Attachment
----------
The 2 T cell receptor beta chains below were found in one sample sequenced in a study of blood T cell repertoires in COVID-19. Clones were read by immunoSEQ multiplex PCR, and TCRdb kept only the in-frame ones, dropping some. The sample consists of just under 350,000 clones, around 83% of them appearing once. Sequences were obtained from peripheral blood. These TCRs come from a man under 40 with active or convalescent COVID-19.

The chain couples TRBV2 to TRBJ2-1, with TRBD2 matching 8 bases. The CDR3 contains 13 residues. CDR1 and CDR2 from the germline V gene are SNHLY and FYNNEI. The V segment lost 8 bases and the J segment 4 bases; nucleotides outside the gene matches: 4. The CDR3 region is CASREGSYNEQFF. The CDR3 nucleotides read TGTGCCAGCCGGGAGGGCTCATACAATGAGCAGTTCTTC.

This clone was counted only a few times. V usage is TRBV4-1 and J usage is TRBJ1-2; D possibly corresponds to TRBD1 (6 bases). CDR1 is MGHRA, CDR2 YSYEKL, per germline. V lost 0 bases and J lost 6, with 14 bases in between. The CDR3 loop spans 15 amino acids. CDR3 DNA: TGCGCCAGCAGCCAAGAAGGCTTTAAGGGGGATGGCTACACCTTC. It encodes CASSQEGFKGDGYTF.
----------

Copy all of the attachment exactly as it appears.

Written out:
The 2 T cell receptor beta chains below were found in one sample sequenced in a study of blood T cell repertoires in COVID-19. Clones were read by immunoSEQ multiplex PCR, and TCRdb kept only the in-frame ones, dropping some. The sample consists of just under 350,000 clones, around 83% of them appearing once. Sequences were obtained from peripheral blood. These TCRs come from a man under 40 with active or convalescent COVID-19.

The chain couples TRBV2 to TRBJ2-1, with TRBD2 matching 8 bases. The CDR3 contains 13 residues. CDR1 and CDR2 from the germline V gene are SNHLY and FYNNEI. The V segment lost 8 bases and the J segment 4 bases; nucleotides outside the gene matches: 4. The CDR3 region is CASREGSYNEQFF. The CDR3 nucleotides read TGTGCCAGCCGGGAGGGCTCATACAATGAGCAGTTCTTC.

This clone was counted only a few times. V usage is TRBV4-1 and J usage is TRBJ1-2; D possibly corresponds to TRBD1 (6 bases). CDR1 is MGHRA, CDR2 YSYEKL, per germline. V lost 0 bases and J lost 6, with 14 bases in between. The CDR3 loop spans 15 amino acids. CDR3 DNA: TGCGCCAGCAGCCAAGAAGGCTTTAAGGGGGATGGCTACACCTTC. It encodes CASSQEGFKGDGYTF.